The Air Force looks as if it has punted the establishment of a COIN Wing (though we’ll see when the authorization process starts) based on its budget submission yesterday.
Gen. Norton Schwartz, the service's chief of staff, had floated the idea of a COIN air wing in April last year. He told DoDBuzz at the Air Force Association conference that the wing would have to wait, but he provided no details as to how long the wait might be.
Now we have Air Force budget officials saying the so-called “light attack aircraft” would not have any significant funding until the 2012 submission, where the service will allot $172 million for the so-called COIN plane.
The Air Force did, however, take a step toward a COIN wing by ordering up 15 Light Mobility Aircraft to the tune of nearly $66 million. According to a submission to FedBizOpps, the LiMA must be able to carry a minimum of six pax and crew, operate from “austere landing surfaces” and carry a minimum of 1800 pounds with crew. The plane needs a loading door that can take litters and a 36 inch warehouse skid and have two pilot stations but be able to be flown by one pilot.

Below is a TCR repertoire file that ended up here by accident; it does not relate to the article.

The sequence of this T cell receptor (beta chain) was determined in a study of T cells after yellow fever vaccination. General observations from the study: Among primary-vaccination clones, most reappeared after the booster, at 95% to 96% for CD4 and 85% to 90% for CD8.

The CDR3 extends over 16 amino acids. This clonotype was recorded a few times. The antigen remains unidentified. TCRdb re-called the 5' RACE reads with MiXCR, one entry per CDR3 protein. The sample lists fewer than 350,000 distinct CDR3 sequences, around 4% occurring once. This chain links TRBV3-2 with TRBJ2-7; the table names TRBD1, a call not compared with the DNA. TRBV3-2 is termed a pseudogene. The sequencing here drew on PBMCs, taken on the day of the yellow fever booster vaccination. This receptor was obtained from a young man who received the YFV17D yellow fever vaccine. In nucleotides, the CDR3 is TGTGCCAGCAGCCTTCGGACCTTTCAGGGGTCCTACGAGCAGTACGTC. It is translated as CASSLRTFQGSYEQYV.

The Air Force is budgeting for these planes in FY 2011 only. And part of the idea behind the plane is to help train other air forces during counterinsurgency operations.
The Light Mobility Aircraft (LiMA) program will acquire Commercial-Off-The-Shelf (COTS) aircraft to satisfy the USAF light mobility mission requirement. These aircraft will be suitable for building partner capacity (BPC) especially in lesser developed partner nations (PN). This program supports irregular warfare efforts that help prepare PN to defend and govern themselves by demonstrating an airlift capability that is consistent with their needs for supporting infrastructure, performance, anticipated methods of employment, acquisition and sustainment costs, and multi-role/multi-mission capability.